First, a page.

Facebook Under Review for Its Acquisition of Whatsapp

Talk about a delayed reaction. On Tuesday, the European Commission announced that it was investigating Facebook for providing ‘incorrect or misleading information’ to regulators during the social media company’s acquisition of the Whatsapp chat app in 2014. The announcement of the investigation came as something of a surprise to the company who was not available for comment.

At issue is a question regarding Facebook’s ability to match user accounts between the two platforms. In 2014, the company claimed it could not do this; however, investigators have reason to believe that Facebook had this ability as far back as 2012.

WhatsApp Facebook
Stock Photo:
MONTREAL, CANADA – FEBRUARY, 2016 – Whatsapp on the web under magnifying glass. Whatsapp is one of the most popular messengers. (dennizn / Shutterstock.com)

Part of the surprise is the fact that the European Commission (EC) originally approved the $22 billion Whatsapp acquisition without any conditions. While this did not raise any eyebrows at the time, many mergers and acquisitions go through without comment from regulators. The EC’s decision to review the transaction has raised the specter that the regulator may consider looking into other transactions as market conditions change.

Besides the potential omission of key information to regulators another issue which has popped up in Europe are changing privacy regulations and a recent European Court decision which voided safe harbor provisions – which govern data transfer between two parties.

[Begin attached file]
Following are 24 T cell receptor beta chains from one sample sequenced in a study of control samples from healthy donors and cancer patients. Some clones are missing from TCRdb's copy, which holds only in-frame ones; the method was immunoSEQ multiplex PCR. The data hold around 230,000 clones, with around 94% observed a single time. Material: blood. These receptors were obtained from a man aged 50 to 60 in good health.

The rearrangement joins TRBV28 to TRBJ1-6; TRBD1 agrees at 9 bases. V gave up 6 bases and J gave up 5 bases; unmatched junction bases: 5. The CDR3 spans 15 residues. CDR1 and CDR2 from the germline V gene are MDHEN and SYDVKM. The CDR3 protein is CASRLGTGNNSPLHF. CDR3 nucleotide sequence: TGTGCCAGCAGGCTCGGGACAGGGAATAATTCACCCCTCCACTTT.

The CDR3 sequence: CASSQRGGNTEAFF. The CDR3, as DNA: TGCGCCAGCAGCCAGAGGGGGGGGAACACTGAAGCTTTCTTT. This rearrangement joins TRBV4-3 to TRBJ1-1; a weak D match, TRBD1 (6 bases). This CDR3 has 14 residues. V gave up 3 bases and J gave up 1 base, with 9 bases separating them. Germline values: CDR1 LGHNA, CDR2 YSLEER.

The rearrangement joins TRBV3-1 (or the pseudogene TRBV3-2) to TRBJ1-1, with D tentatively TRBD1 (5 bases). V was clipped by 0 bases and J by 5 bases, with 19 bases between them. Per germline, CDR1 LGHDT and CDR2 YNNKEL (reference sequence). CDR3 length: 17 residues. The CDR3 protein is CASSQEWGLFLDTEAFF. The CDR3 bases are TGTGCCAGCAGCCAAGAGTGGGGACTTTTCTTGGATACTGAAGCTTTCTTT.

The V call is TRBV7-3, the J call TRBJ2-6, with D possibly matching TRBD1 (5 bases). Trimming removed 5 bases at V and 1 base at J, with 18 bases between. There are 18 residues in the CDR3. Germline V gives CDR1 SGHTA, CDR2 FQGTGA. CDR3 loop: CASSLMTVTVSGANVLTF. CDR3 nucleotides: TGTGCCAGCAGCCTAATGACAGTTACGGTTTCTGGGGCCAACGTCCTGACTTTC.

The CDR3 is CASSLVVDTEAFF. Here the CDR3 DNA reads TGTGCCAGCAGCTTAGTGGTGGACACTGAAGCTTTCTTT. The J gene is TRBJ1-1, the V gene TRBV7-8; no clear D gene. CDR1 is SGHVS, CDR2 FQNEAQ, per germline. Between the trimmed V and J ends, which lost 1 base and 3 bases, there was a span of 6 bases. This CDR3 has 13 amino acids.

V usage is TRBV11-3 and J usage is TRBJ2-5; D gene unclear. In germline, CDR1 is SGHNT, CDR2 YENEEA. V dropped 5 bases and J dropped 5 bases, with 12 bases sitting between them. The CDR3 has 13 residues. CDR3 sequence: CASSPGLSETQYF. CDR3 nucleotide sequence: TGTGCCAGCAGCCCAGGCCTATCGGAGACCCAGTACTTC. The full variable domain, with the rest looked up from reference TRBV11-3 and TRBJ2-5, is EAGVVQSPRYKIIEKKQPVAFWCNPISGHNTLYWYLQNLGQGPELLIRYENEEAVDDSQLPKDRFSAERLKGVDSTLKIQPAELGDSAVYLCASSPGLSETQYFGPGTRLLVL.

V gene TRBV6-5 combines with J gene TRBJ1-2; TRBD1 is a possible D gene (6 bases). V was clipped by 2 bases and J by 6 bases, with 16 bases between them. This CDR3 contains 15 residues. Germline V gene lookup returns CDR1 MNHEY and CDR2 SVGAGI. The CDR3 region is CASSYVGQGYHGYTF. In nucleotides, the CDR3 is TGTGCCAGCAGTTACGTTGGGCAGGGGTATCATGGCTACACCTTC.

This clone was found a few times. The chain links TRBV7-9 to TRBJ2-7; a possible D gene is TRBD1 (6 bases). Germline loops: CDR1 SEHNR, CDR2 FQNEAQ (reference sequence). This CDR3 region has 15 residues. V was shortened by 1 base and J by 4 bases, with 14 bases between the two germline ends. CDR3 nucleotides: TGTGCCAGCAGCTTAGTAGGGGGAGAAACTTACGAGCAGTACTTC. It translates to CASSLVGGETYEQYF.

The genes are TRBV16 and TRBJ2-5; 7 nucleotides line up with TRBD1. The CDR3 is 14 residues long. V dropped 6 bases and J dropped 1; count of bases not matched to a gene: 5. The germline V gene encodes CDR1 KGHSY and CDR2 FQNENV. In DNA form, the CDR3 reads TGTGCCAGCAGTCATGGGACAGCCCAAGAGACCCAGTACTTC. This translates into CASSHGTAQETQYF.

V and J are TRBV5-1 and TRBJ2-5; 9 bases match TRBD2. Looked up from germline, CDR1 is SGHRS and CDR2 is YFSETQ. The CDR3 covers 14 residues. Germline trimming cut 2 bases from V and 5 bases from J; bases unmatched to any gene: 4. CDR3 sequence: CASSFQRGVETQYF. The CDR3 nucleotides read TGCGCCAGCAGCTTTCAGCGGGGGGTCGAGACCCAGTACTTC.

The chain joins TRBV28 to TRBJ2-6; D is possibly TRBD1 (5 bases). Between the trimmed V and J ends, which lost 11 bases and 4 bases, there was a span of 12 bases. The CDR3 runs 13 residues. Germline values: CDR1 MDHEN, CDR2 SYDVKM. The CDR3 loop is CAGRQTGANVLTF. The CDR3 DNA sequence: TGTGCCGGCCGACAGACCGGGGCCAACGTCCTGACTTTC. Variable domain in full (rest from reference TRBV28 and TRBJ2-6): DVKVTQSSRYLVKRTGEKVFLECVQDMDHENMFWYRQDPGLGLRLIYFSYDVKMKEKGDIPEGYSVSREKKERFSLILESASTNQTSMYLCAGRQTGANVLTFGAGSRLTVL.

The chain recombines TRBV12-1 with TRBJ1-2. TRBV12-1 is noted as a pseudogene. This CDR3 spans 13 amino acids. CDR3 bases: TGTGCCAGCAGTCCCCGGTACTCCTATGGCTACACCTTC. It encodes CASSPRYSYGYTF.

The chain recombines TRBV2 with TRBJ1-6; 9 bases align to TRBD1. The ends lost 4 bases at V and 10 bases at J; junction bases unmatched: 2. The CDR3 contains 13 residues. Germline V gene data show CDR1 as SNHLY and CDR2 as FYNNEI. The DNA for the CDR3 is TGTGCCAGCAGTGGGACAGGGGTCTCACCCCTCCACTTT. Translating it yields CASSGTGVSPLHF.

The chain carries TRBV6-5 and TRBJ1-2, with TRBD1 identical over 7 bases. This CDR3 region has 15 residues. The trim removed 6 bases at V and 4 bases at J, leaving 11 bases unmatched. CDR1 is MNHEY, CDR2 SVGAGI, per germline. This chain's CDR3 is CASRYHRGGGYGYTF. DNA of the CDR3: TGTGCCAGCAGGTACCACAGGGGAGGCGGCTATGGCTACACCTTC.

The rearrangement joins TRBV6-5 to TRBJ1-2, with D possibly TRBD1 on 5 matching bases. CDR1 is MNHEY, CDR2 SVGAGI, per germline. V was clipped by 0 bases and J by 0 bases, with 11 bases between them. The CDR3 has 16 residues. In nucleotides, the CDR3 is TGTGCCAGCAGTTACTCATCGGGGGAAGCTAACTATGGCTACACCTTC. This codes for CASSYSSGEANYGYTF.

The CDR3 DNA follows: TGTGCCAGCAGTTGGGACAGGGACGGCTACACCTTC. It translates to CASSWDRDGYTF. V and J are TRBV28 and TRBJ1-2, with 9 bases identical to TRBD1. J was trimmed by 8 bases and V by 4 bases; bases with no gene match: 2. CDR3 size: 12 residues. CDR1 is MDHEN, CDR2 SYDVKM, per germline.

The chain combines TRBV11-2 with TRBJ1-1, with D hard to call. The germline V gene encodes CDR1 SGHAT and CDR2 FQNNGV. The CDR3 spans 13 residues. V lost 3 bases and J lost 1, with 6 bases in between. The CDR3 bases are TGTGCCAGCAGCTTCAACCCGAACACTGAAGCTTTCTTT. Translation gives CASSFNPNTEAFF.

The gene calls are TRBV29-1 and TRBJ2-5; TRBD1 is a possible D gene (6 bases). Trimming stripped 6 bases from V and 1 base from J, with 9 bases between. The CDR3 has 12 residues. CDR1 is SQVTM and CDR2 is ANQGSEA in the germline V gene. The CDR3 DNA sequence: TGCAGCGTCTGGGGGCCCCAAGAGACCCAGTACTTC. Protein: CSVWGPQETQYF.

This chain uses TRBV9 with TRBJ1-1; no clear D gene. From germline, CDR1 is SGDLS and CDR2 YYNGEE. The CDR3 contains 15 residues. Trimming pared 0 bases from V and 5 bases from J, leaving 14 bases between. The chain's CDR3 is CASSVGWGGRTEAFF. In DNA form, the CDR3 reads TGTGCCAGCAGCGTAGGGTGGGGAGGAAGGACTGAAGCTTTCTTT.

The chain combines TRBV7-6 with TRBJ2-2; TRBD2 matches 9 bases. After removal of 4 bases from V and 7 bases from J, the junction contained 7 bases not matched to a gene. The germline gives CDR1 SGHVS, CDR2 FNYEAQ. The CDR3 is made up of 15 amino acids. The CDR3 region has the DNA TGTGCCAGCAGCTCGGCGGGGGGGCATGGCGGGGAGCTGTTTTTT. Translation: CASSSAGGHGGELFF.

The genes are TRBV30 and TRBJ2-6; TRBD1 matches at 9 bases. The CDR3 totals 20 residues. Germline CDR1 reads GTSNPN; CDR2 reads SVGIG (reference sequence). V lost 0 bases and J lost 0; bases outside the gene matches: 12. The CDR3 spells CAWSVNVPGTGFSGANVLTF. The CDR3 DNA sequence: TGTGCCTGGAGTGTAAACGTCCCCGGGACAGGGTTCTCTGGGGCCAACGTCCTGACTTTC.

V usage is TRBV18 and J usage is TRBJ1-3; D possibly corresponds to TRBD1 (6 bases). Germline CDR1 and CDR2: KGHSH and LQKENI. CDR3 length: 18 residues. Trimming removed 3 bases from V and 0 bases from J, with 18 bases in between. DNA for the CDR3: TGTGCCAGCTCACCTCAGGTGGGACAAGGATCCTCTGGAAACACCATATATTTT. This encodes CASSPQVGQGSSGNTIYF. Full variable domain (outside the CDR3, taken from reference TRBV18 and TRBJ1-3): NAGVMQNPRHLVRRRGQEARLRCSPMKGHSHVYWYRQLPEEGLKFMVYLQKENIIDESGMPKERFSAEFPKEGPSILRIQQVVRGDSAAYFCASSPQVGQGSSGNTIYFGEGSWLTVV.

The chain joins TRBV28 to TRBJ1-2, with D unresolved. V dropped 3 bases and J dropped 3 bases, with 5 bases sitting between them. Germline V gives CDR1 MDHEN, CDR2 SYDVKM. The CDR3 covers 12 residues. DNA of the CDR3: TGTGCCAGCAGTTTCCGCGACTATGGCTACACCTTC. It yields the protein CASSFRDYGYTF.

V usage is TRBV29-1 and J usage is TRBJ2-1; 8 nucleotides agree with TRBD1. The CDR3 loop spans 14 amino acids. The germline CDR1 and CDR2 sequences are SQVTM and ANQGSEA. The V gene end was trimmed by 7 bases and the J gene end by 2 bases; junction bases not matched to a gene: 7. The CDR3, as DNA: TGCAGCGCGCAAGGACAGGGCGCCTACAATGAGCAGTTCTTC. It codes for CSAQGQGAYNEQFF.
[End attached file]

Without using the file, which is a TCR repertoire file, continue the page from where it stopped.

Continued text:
A report in The Wall Street Journal pointed out that is it rare for a company to be ‘charged with making misleading statements during a merger-approval process in Europe.’ In fact, the EC has not charged a company with this offense since it changed the rules governing disclosure in 2004.

European Union (EU)
Stock Photo: FRANKFURT AM MAIN, GERMANY – AUGUST 7, 2015: Euro Sign. European Central Bank (ECB) is the central bank for the euro and administers the monetary policy of the Eurozone. (Angelina Dimitrova / Shutterstock.com)

Sources with knowledge of the case speculated the applicable fine could be as high as 1% of Facebook’s global revenue for 2015. If this is the case, then the company would be facing a $179 million dollar fine – though that amount could go down as the Euro continues weaken against the dollar.

As the company currently has close to $6 billion dollars in Free Cash, the fine is not expected to be a massive financial setback for Facebook.  Instead the importance of the proceeding is more about the precedent it sets for future, and in this case past, transactions which require regulatory approval.

This charge is not the end of Facebook’s legal issues in Europe.  The company is currently being investigated by data regulators in several European countries for an announcement that it would begin to merge Facebook and WhatsApp user data. While this issues is separate from Tuesday’s news, the two could be tied together as proof of an attempt to circumvent various rules and regulations.

Despite the news, shares of Facebook were trading up 0.29% just before the lunch bell on Tuesday.


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